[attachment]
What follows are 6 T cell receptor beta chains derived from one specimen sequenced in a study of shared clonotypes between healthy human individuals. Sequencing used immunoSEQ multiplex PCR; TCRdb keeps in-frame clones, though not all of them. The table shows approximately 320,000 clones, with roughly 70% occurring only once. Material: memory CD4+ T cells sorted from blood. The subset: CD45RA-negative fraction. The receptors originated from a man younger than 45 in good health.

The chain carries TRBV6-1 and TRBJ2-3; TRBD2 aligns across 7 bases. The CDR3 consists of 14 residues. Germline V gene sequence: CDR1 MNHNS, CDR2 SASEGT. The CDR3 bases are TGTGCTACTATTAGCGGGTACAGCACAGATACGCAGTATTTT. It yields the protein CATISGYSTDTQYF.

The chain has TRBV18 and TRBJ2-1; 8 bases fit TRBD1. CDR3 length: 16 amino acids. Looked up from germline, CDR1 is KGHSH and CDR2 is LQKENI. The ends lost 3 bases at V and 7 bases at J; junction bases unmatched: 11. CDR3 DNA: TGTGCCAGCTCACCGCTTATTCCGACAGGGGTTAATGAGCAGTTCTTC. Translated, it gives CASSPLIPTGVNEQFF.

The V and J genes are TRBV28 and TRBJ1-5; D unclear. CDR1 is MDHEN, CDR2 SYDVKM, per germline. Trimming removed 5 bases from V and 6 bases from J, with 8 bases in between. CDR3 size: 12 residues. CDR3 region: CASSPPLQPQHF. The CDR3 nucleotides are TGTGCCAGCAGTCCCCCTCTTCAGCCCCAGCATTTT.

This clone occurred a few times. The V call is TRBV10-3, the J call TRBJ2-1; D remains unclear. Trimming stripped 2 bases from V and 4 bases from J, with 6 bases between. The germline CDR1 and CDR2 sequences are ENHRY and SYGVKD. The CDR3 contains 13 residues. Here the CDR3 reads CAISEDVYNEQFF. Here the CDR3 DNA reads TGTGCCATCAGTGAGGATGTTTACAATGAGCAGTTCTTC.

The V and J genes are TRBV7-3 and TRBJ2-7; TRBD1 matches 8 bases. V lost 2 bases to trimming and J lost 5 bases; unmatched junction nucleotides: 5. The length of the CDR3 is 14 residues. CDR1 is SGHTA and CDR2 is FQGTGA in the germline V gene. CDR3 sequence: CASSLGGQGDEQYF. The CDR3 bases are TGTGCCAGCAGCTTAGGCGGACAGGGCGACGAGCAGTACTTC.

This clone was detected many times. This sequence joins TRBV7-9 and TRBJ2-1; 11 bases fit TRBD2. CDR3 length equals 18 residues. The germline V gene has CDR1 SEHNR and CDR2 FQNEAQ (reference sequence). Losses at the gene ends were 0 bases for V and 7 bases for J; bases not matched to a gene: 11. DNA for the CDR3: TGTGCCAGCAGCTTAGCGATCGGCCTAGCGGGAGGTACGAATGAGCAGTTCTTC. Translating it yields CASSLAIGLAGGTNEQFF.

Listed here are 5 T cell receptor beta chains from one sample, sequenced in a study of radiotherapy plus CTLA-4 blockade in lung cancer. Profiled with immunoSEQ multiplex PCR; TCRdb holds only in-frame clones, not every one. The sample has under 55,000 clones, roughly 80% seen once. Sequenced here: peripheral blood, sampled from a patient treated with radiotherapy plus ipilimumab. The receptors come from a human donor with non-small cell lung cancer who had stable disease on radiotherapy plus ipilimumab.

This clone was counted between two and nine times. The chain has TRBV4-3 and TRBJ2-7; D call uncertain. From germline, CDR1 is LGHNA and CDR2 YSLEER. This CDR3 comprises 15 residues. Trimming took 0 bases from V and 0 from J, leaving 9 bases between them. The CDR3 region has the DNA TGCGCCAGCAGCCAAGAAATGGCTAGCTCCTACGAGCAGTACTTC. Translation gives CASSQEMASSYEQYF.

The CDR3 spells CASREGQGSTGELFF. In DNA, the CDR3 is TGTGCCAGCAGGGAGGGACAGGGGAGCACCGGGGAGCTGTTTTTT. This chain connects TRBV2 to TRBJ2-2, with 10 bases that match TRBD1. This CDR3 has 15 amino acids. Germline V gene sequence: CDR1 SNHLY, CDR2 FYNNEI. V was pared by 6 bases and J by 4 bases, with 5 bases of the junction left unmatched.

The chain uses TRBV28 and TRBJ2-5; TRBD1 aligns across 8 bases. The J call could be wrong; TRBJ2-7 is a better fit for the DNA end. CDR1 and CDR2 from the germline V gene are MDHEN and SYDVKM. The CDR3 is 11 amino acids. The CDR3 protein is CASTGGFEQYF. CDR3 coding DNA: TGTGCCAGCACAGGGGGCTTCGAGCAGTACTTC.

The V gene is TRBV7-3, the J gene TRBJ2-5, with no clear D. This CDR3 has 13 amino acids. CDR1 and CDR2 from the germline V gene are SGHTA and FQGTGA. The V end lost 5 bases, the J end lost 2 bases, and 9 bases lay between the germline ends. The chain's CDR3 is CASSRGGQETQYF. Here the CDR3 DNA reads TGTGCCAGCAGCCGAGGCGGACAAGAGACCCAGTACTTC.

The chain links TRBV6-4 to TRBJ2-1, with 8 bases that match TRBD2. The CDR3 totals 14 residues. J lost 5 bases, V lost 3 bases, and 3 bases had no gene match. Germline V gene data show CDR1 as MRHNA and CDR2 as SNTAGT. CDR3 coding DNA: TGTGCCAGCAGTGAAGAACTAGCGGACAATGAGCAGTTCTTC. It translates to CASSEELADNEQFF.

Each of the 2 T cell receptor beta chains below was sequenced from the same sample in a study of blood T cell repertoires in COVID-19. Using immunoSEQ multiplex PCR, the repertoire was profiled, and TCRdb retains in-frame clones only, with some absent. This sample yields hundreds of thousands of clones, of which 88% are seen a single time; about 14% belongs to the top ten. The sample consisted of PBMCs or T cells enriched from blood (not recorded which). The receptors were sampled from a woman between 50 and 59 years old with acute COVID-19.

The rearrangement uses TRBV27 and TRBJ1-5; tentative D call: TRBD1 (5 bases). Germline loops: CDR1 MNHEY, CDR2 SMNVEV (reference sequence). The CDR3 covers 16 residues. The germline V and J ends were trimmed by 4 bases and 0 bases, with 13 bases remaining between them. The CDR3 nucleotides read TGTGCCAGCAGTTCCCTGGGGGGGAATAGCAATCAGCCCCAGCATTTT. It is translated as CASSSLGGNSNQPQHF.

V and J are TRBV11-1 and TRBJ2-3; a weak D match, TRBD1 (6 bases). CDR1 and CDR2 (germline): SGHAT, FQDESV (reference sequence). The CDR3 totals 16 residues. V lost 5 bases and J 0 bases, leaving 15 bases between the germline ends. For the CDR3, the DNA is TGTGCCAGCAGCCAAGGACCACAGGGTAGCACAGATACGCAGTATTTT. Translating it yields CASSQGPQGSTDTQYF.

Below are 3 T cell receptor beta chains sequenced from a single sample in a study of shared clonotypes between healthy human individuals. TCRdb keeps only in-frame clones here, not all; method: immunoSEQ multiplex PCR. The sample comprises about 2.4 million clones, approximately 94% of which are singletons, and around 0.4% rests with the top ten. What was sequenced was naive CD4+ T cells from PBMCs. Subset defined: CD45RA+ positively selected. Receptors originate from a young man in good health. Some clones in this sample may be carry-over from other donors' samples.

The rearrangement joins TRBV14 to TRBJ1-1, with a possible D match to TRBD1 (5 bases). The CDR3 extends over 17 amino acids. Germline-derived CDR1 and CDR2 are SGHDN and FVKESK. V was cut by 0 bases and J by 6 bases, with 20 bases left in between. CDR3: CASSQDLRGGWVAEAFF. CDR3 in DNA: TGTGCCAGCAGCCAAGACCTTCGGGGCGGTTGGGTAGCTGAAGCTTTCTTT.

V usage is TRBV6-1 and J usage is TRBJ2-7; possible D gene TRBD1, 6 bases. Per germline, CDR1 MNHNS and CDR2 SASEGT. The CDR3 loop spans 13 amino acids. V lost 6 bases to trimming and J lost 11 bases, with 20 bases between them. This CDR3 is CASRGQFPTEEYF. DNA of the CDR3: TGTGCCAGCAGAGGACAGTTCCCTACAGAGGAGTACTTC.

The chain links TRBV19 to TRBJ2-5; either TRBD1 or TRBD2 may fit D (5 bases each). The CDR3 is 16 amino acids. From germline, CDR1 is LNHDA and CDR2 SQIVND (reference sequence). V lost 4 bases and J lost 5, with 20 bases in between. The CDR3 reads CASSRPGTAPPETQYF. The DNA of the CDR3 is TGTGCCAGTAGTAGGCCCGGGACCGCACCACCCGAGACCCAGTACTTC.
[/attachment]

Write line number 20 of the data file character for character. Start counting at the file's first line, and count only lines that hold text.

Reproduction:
The chain links TRBV19 to TRBJ2-5; either TRBD1 or TRBD2 may fit D (5 bases each). The CDR3 is 16 amino acids. From germline, CDR1 is LNHDA and CDR2 SQIVND (reference sequence). V lost 4 bases and J lost 5, with 20 bases in between. The CDR3 reads CASSRPGTAPPETQYF. The DNA of the CDR3 is TGTGCCAGTAGTAGGCCCGGGACCGCACCACCCGAGACCCAGTACTTC.